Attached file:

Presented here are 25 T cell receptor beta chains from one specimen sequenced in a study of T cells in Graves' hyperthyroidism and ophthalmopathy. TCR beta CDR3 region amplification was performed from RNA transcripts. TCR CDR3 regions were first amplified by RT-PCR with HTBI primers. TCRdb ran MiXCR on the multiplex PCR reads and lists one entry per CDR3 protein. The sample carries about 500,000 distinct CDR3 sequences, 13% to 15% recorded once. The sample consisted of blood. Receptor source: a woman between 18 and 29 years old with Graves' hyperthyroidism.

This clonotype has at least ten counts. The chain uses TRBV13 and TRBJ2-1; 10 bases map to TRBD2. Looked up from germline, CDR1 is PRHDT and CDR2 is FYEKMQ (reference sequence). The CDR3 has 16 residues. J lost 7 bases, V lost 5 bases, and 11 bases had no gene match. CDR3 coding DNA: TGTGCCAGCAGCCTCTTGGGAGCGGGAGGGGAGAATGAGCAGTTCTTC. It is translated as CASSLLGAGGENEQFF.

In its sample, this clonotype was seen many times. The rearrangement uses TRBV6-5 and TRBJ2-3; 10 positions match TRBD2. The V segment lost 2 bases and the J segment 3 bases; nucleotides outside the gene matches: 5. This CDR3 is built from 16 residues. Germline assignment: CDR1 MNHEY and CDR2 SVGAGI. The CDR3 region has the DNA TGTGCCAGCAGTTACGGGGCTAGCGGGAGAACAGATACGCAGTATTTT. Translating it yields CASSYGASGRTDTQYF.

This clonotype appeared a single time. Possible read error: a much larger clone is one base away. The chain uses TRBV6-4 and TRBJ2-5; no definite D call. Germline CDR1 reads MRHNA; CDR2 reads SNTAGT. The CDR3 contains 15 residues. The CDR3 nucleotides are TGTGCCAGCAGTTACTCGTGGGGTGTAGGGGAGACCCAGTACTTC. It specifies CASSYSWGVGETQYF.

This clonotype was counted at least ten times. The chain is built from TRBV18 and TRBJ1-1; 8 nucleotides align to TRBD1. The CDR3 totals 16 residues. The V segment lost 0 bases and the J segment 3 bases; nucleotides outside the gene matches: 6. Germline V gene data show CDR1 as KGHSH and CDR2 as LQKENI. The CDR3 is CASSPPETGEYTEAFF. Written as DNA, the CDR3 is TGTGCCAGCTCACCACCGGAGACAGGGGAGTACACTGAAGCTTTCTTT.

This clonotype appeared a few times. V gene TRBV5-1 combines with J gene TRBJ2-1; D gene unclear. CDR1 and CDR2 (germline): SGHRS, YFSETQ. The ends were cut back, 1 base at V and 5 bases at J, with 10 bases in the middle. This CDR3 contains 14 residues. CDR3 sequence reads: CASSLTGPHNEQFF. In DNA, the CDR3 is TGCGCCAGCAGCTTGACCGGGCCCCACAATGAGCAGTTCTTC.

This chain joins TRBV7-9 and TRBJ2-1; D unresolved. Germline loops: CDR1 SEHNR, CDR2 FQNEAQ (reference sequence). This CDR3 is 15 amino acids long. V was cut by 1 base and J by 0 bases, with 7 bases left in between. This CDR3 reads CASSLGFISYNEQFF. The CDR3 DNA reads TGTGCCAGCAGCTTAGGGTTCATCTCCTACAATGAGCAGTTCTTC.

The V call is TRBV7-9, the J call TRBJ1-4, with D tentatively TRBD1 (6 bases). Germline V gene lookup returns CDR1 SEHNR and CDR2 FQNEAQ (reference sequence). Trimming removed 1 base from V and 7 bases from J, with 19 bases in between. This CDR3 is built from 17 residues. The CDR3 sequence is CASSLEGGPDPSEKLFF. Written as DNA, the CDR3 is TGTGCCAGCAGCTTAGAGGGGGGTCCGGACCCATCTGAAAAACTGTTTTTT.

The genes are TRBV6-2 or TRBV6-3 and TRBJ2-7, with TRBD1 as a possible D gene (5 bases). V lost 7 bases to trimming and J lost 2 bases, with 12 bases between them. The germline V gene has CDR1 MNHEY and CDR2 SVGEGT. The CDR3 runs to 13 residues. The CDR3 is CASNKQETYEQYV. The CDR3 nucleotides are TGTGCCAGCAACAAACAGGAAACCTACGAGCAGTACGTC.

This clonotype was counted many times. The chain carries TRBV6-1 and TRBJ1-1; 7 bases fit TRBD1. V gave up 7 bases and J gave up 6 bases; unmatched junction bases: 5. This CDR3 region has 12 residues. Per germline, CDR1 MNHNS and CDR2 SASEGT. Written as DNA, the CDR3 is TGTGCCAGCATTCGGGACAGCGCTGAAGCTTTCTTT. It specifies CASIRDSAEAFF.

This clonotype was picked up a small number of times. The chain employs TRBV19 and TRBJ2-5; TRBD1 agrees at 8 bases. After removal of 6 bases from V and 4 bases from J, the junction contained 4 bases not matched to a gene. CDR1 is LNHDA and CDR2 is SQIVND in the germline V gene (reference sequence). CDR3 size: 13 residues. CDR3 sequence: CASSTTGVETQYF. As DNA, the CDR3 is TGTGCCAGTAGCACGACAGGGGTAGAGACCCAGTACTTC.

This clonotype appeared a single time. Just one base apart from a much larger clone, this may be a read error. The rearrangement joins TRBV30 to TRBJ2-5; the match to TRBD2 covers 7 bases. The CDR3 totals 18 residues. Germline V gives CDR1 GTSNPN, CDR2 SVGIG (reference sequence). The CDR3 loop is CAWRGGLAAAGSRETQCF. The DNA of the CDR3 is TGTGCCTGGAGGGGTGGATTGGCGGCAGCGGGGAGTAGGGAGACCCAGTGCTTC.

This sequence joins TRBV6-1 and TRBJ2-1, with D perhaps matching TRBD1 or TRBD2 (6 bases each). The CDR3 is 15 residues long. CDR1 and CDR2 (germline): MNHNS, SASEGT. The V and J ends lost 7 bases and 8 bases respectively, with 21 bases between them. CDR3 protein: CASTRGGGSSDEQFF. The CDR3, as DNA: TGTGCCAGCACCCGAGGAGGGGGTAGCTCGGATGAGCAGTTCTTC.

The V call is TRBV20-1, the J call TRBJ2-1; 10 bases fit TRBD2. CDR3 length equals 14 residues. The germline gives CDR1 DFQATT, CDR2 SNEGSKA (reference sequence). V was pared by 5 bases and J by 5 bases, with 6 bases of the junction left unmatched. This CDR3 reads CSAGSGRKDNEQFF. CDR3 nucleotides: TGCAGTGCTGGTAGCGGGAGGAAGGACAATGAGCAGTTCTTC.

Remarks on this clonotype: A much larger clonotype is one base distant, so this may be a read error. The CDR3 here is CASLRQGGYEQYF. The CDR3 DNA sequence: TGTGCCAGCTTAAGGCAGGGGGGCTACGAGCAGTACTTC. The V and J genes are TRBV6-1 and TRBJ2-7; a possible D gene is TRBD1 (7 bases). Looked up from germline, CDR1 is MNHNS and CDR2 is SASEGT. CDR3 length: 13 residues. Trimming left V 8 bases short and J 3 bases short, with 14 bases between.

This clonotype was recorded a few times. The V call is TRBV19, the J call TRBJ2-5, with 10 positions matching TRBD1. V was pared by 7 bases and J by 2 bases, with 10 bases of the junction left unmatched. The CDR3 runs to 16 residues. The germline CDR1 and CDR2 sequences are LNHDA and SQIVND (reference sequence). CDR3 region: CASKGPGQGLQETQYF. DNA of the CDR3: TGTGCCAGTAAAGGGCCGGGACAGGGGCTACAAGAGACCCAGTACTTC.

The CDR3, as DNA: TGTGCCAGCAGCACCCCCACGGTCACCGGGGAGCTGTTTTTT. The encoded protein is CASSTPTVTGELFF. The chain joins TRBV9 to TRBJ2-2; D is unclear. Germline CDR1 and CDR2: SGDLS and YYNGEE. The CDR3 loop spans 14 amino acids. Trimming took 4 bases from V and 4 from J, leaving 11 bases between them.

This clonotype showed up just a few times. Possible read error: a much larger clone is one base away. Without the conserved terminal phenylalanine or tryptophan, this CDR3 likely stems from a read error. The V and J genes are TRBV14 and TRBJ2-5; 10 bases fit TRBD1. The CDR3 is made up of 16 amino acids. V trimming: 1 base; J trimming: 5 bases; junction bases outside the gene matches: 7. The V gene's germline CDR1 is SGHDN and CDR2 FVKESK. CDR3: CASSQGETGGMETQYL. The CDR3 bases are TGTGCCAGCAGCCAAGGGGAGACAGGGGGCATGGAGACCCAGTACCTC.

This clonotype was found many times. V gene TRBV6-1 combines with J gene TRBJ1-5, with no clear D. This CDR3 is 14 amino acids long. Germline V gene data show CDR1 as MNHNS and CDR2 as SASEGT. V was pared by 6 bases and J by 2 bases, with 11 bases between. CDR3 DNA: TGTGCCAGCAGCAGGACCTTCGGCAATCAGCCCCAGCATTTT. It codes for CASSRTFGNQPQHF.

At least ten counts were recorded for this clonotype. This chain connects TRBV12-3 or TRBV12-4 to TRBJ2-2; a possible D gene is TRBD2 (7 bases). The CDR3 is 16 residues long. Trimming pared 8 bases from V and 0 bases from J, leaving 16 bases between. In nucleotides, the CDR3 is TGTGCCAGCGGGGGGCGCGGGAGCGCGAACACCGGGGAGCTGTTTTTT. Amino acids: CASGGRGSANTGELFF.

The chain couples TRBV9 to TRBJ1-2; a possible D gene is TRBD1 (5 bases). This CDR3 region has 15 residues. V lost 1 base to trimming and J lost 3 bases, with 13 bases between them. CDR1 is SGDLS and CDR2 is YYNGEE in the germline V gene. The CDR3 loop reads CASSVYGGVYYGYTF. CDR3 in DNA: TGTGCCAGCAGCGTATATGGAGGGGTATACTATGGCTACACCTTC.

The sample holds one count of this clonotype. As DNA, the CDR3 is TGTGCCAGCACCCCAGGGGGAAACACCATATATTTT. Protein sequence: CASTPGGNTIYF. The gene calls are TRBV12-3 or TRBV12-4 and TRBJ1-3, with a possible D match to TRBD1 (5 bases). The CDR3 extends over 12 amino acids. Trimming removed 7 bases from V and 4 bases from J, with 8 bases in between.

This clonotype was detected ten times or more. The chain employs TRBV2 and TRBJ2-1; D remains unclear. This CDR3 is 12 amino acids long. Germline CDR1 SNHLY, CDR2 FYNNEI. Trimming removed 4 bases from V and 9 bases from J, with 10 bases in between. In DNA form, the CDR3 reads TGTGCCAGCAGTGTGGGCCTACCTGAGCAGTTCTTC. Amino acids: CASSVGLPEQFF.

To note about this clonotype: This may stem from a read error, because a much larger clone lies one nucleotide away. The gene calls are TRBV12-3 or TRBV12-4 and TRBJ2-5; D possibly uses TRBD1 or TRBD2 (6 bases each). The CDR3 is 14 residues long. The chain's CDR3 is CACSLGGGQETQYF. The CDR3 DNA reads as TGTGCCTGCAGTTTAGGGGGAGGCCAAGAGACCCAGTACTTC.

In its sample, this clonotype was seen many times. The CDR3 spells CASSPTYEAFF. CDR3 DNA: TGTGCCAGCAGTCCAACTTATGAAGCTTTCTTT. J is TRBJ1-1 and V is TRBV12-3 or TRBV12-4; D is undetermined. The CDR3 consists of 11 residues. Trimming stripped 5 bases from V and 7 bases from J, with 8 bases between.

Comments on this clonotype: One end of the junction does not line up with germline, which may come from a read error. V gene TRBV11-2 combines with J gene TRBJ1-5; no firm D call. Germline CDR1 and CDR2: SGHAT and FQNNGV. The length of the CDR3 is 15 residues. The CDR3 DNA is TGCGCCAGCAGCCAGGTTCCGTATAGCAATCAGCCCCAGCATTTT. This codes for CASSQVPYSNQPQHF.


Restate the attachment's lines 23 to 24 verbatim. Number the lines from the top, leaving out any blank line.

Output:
This clonotype was detected ten times or more. The chain employs TRBV2 and TRBJ2-1; D remains unclear. This CDR3 is 12 amino acids long. Germline CDR1 SNHLY, CDR2 FYNNEI. Trimming removed 4 bases from V and 9 bases from J, with 10 bases in between. In DNA form, the CDR3 reads TGTGCCAGCAGTGTGGGCCTACCTGAGCAGTTCTTC. Amino acids: CASSVGLPEQFF.

To note about this clonotype: This may stem from a read error, because a much larger clone lies one nucleotide away. The gene calls are TRBV12-3 or TRBV12-4 and TRBJ2-5; D possibly uses TRBD1 or TRBD2 (6 bases each). The CDR3 is 14 residues long. The chain's CDR3 is CACSLGGGQETQYF. The CDR3 DNA reads as TGTGCCTGCAGTTTAGGGGGAGGCCAAGAGACCCAGTACTTC.